2022 will be one of the most difficult in the country’s modern history, Prime Minister Petr Fiala told Czechs in his New Year’s address to the nation.
“Unfortunately, I do not have much good news. This year will probably be one of the most difficult since the establishment of the independent Czech Republic,” said Fiala. Energy prices, inflation and covid are three serious dangers that the Czech Republic will face this year.
After winning the elections to the Chamber of Deputies, Fiala formed a government of representatives of the ODS, KDU-ČSL, TOP 09, Pirates and STAN, which replaced the minority cabinet of Andrej Babiš.
“The previous government paid little attention to our future. And it literally lived from day to day,” said the Prime Minister.
“Postponing problems to the next term is always easier than biting into a sour apple and starting to solve them. But our country has no choice because every day our problems will only get worse,” he added.
“We inherited a huge deficit but I promise that we will look for savings, especially where they don’t affect directly our citizens,” he continued.
As regards the country’s economic situation, he said that would take time to heal, but hoped that the first positive results would come before the end of the year. He warned against populists who would offer simple solutions.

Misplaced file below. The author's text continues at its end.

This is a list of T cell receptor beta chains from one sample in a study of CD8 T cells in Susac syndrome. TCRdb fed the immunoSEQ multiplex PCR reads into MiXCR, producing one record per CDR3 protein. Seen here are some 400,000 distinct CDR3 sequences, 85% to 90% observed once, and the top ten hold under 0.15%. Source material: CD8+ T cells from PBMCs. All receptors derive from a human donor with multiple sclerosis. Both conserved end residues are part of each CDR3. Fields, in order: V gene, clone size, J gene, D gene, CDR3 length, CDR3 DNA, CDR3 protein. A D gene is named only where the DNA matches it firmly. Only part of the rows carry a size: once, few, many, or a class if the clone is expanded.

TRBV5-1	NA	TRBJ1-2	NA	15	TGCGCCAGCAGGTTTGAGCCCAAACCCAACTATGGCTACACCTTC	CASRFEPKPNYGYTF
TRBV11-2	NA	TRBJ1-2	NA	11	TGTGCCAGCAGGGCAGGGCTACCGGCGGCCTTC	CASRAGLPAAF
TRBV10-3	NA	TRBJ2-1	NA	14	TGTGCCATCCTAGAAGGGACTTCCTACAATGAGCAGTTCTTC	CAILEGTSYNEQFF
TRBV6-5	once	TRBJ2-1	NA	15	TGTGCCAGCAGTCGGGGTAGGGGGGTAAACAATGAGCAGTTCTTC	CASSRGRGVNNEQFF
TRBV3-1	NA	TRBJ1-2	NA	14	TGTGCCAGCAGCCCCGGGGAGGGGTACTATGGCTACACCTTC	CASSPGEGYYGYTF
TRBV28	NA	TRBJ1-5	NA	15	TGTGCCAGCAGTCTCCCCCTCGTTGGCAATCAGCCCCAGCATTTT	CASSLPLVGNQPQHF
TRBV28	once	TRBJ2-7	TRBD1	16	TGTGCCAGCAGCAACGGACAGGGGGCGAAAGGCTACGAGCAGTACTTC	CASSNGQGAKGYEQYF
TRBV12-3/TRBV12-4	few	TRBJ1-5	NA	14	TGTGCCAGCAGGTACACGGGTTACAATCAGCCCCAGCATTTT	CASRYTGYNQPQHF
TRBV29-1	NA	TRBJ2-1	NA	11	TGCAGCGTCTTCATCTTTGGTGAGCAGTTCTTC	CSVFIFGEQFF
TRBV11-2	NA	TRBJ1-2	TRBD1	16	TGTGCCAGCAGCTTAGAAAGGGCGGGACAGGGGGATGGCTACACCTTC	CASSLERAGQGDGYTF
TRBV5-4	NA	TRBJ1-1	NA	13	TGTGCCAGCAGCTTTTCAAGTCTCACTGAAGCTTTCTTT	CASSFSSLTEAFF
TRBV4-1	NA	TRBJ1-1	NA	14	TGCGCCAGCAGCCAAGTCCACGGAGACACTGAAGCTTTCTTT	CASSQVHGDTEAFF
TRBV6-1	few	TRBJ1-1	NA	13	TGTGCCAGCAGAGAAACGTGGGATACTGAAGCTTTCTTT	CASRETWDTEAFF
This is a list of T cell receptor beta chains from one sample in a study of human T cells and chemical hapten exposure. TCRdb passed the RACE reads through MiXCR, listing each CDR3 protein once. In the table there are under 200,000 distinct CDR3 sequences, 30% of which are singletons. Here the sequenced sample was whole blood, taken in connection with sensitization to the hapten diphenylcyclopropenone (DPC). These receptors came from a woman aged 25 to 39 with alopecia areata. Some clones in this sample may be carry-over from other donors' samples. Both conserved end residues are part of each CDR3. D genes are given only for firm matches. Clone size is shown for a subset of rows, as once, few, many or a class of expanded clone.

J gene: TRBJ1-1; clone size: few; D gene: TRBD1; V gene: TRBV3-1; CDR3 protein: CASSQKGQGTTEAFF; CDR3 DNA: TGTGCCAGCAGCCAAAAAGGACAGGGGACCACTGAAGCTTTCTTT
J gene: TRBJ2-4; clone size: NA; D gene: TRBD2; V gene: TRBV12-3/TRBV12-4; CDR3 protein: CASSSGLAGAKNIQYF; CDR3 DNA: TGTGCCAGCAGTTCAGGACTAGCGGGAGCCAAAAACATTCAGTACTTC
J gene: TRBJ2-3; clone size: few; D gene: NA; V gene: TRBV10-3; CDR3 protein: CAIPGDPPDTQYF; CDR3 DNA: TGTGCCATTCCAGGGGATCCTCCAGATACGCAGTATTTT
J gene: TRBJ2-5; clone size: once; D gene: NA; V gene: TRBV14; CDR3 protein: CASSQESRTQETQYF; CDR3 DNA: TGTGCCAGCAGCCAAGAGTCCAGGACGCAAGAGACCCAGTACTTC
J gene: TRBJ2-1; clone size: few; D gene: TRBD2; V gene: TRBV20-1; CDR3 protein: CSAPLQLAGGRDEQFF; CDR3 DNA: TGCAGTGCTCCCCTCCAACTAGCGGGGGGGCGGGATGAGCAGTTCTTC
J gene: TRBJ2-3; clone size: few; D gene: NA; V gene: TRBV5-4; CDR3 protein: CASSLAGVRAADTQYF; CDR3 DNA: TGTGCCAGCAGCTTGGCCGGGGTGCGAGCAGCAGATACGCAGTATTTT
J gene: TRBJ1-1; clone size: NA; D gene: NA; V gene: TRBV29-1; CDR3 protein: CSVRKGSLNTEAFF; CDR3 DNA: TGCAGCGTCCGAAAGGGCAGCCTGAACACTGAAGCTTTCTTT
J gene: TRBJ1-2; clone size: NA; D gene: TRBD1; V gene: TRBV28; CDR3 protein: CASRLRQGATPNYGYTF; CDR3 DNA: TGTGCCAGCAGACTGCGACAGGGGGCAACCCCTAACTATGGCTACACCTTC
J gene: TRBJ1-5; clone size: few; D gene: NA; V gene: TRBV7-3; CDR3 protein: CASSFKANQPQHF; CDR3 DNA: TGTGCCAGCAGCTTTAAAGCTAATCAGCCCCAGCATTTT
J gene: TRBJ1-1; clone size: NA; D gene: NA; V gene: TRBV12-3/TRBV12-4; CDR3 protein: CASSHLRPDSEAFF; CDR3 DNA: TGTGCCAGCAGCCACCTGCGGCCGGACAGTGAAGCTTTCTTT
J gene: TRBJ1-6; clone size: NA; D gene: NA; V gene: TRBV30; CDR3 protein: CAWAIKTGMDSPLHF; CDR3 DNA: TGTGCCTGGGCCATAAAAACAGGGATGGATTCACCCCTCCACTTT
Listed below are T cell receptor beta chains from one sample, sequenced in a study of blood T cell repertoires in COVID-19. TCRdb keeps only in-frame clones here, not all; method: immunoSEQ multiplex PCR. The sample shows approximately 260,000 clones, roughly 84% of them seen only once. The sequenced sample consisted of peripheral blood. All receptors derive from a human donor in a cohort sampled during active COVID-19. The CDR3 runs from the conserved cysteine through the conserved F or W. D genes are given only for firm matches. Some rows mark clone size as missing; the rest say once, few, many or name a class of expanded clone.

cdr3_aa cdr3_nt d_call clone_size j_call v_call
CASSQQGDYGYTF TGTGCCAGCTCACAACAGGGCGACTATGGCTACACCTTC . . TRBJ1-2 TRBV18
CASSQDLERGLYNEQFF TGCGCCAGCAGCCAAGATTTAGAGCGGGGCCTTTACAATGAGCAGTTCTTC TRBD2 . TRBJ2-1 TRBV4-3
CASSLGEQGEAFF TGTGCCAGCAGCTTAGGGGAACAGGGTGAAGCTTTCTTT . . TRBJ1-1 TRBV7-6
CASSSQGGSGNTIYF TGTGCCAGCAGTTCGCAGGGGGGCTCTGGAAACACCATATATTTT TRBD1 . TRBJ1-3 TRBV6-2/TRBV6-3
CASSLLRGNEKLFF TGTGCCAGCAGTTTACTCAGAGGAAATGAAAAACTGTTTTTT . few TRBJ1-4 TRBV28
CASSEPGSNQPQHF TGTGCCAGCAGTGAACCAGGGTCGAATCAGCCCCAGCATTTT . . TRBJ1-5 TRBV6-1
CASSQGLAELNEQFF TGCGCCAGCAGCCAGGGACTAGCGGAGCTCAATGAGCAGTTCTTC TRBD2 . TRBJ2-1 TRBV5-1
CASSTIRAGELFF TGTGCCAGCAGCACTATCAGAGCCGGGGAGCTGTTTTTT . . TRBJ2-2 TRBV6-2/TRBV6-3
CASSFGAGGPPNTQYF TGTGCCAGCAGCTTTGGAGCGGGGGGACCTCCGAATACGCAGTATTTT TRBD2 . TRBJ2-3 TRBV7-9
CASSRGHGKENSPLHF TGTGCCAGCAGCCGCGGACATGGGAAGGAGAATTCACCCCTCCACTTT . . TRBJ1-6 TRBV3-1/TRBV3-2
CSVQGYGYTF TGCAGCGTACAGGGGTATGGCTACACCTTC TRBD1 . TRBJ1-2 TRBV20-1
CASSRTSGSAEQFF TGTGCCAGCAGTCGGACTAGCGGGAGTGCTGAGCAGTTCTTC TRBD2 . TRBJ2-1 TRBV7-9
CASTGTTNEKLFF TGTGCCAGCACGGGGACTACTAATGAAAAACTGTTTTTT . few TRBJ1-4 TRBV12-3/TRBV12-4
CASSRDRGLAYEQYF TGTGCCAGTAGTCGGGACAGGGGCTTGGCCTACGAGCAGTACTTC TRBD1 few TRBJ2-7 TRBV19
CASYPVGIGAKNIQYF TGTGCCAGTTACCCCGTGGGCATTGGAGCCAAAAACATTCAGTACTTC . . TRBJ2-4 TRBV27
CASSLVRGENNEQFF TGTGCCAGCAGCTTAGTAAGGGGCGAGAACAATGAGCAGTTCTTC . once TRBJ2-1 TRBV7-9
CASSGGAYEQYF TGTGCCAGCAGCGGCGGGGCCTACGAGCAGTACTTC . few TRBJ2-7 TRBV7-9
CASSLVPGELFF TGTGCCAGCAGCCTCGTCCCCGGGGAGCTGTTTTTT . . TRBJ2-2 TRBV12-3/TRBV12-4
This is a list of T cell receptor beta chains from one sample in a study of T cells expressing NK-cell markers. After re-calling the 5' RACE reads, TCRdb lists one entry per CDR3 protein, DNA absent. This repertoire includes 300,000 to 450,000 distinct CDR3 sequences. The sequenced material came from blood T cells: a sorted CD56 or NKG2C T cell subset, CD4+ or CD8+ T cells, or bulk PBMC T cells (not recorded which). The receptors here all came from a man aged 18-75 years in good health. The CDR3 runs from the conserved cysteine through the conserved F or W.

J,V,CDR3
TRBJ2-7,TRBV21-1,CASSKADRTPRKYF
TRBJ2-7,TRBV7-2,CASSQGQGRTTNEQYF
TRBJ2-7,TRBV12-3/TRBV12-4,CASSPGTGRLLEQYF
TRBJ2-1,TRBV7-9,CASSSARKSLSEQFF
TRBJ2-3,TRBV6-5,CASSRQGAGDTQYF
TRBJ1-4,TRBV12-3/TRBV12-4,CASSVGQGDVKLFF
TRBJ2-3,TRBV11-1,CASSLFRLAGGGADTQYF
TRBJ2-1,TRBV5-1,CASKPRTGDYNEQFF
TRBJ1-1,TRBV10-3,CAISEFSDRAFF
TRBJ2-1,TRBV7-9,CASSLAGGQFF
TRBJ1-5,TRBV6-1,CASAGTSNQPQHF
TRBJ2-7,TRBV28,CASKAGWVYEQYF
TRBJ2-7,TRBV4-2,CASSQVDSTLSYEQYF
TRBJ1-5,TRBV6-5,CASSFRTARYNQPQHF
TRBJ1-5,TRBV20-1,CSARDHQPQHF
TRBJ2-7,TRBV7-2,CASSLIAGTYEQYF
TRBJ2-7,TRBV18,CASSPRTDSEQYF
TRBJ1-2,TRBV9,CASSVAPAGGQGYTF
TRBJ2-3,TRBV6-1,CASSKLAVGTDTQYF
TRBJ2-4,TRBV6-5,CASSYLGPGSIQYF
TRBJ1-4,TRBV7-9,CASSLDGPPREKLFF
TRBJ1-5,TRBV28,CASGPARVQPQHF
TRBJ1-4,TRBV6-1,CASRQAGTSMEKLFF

In doing so, he indirectly criticized President Miloš Zeman, who in his Christmas message said that “the EU’s Green Deal is a significant danger” and “the environmentalism, once a serious science, has become a religion, with Greta Thunberg as its prophet.”
He also criticized the ban on the use of natural gas as an energy commodity and the ban on the sale of cars with internal combustion engines after the year 2035, which, according to him, “will lead to the undermining of the energy sector and subsequently to poverty.”
According to the Prime Minister, the Czech Republic must finally move on with the construction of new nuclear units and also support investment in other renewables.
In battling Covid, Fiala appealed for support from the public, stressing that the government could not win this battle alone and promising that the measures taken would be comprehensible, predictable and as least disruptive as possible.